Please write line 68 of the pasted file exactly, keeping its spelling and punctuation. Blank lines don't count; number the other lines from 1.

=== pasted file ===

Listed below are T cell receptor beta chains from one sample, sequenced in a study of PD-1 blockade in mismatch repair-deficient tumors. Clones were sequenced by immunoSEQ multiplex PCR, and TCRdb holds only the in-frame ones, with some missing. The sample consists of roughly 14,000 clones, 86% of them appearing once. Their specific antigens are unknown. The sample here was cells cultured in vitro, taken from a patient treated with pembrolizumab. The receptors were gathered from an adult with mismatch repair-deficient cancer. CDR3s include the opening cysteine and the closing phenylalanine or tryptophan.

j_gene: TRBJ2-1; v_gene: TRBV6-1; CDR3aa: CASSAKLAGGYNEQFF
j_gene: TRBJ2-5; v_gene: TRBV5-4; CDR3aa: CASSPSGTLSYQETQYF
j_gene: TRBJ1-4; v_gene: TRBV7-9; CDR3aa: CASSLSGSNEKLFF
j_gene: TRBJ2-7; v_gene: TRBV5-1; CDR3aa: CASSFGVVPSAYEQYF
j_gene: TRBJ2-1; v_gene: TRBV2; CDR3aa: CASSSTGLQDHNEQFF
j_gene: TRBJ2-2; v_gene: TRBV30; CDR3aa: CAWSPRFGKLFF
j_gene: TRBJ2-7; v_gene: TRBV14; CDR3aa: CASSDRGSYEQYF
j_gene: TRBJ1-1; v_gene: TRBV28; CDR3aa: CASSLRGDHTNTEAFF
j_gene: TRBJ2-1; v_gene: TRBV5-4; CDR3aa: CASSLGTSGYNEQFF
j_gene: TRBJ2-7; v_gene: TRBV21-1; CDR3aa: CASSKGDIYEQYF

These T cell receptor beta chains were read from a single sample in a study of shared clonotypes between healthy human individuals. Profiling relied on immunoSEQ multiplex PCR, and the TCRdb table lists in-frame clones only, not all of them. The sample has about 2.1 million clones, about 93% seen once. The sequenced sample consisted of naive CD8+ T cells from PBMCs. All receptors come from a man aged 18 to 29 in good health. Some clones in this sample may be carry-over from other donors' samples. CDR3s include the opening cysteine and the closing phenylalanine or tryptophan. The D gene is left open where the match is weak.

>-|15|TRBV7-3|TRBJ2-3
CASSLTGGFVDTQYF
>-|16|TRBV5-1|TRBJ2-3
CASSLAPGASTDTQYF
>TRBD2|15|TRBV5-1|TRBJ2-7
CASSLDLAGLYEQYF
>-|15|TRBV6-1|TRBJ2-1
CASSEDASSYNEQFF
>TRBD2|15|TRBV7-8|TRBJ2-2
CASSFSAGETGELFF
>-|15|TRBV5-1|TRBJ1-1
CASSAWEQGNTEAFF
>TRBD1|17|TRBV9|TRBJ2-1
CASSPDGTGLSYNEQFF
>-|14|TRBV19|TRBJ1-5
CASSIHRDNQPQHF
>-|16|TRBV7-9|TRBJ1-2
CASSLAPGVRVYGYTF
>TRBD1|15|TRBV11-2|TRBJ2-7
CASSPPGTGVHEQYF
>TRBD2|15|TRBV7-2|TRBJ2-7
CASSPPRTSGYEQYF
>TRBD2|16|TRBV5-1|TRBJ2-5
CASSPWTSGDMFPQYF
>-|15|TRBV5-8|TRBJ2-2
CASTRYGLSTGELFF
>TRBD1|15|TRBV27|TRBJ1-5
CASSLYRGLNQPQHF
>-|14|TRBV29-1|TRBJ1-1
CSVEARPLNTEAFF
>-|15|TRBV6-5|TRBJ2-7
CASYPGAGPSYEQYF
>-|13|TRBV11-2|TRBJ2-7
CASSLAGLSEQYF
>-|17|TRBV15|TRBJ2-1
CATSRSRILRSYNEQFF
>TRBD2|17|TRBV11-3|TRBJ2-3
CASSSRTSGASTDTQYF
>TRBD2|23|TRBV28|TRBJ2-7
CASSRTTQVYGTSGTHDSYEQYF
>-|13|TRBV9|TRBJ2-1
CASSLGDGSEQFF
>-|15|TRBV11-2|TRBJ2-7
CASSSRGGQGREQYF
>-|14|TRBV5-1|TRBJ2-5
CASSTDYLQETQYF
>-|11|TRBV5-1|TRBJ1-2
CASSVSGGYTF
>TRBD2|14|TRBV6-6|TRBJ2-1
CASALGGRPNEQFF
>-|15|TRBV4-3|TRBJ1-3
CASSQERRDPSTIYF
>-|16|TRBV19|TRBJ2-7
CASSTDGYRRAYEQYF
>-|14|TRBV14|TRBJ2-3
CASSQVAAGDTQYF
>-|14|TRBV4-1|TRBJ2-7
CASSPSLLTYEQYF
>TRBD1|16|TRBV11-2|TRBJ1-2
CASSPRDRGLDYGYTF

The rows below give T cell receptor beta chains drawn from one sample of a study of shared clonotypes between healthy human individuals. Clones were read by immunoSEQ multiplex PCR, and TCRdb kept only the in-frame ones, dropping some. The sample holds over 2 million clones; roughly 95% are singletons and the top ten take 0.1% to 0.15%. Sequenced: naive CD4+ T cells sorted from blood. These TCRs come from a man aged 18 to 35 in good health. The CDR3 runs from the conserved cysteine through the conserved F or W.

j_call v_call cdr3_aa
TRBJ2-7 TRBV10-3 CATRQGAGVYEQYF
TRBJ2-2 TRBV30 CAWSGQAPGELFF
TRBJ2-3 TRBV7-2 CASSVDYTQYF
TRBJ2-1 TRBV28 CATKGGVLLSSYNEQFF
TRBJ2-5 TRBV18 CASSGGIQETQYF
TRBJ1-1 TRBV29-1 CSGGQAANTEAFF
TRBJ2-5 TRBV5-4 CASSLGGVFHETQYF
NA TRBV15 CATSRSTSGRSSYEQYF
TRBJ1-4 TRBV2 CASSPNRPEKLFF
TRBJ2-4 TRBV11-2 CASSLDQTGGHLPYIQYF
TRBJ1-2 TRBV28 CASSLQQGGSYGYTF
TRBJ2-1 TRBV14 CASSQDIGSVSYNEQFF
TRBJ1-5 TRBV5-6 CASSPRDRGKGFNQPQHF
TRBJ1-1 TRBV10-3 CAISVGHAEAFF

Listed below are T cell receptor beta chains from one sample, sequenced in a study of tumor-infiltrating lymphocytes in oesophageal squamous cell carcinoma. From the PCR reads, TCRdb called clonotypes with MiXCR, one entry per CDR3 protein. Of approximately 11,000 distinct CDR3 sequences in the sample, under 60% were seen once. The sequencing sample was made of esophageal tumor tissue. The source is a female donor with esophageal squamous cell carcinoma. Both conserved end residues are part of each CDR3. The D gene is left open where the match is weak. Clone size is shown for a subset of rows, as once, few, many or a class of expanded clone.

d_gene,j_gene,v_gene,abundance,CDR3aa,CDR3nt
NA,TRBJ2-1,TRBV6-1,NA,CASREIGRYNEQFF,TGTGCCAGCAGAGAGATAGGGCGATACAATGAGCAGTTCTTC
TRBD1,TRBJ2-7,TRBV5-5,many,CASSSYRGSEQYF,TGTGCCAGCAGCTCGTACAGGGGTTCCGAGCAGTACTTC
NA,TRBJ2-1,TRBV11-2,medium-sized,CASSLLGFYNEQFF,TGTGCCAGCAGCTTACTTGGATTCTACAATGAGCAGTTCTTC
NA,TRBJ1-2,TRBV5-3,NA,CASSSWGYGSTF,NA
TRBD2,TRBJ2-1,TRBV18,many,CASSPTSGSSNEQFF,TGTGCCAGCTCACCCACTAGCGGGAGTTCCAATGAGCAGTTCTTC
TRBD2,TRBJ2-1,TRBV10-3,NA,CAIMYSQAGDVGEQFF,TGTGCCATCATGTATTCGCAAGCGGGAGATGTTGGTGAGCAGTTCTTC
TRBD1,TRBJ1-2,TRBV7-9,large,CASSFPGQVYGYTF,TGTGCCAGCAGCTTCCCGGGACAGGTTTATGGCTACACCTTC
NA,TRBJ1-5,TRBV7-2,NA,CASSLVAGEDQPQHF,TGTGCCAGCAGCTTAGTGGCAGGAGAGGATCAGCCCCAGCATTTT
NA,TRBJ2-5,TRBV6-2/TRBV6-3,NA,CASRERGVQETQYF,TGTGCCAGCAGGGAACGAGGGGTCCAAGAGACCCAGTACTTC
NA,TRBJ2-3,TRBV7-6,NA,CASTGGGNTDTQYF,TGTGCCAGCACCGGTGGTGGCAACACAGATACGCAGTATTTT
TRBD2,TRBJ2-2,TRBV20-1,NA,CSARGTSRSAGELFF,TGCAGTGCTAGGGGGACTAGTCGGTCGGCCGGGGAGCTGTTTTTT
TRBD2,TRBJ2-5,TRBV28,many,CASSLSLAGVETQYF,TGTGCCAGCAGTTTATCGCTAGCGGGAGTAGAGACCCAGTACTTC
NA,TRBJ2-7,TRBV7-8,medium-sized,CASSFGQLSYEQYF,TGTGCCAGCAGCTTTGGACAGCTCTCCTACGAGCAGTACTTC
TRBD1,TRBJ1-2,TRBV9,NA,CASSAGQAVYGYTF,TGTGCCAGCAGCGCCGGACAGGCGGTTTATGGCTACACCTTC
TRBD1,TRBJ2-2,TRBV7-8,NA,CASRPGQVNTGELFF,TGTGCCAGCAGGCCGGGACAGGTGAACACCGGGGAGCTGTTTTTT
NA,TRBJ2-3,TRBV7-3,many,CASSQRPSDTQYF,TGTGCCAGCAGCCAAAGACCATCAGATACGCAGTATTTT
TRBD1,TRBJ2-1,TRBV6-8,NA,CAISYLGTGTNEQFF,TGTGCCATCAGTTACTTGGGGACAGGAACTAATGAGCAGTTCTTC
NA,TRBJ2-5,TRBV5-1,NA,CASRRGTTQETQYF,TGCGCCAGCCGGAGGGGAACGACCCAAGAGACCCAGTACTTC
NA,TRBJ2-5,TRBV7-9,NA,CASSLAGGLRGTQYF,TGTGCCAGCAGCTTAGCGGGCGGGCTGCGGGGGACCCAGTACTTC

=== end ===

CASSQVAAGDTQYF